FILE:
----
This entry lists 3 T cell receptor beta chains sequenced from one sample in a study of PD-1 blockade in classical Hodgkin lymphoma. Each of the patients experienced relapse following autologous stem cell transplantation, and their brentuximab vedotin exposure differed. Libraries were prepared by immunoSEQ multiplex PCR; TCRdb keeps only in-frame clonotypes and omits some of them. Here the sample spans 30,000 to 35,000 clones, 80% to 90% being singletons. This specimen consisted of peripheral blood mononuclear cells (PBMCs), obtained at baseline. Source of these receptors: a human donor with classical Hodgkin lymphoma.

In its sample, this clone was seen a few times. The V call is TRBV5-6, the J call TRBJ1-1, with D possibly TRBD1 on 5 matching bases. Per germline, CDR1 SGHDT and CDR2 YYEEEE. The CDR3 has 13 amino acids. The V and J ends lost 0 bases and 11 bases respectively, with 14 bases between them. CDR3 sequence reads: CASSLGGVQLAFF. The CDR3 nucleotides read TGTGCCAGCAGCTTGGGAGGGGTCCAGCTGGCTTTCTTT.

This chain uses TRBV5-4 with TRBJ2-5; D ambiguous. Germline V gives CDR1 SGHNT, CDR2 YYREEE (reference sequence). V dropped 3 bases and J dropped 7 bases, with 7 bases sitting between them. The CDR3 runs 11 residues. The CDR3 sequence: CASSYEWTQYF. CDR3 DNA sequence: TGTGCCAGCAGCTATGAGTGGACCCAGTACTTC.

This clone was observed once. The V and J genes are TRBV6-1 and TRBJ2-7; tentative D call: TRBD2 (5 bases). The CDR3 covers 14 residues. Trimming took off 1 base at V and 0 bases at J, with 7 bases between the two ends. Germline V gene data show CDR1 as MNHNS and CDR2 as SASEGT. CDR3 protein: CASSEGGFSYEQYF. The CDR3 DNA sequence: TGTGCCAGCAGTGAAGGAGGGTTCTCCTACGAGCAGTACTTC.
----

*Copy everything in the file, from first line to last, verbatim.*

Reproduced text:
This entry lists 3 T cell receptor beta chains sequenced from one sample in a study of PD-1 blockade in classical Hodgkin lymphoma. Each of the patients experienced relapse following autologous stem cell transplantation, and their brentuximab vedotin exposure differed. Libraries were prepared by immunoSEQ multiplex PCR; TCRdb keeps only in-frame clonotypes and omits some of them. Here the sample spans 30,000 to 35,000 clones, 80% to 90% being singletons. This specimen consisted of peripheral blood mononuclear cells (PBMCs), obtained at baseline. Source of these receptors: a human donor with classical Hodgkin lymphoma.

In its sample, this clone was seen a few times. The V call is TRBV5-6, the J call TRBJ1-1, with D possibly TRBD1 on 5 matching bases. Per germline, CDR1 SGHDT and CDR2 YYEEEE. The CDR3 has 13 amino acids. The V and J ends lost 0 bases and 11 bases respectively, with 14 bases between them. CDR3 sequence reads: CASSLGGVQLAFF. The CDR3 nucleotides read TGTGCCAGCAGCTTGGGAGGGGTCCAGCTGGCTTTCTTT.

This chain uses TRBV5-4 with TRBJ2-5; D ambiguous. Germline V gives CDR1 SGHNT, CDR2 YYREEE (reference sequence). V dropped 3 bases and J dropped 7 bases, with 7 bases sitting between them. The CDR3 runs 11 residues. The CDR3 sequence: CASSYEWTQYF. CDR3 DNA sequence: TGTGCCAGCAGCTATGAGTGGACCCAGTACTTC.

This clone was observed once. The V and J genes are TRBV6-1 and TRBJ2-7; tentative D call: TRBD2 (5 bases). The CDR3 covers 14 residues. Trimming took off 1 base at V and 0 bases at J, with 7 bases between the two ends. Germline V gene data show CDR1 as MNHNS and CDR2 as SASEGT. CDR3 protein: CASSEGGFSYEQYF. The CDR3 DNA sequence: TGTGCCAGCAGTGAAGGAGGGTTCTCCTACGAGCAGTACTTC.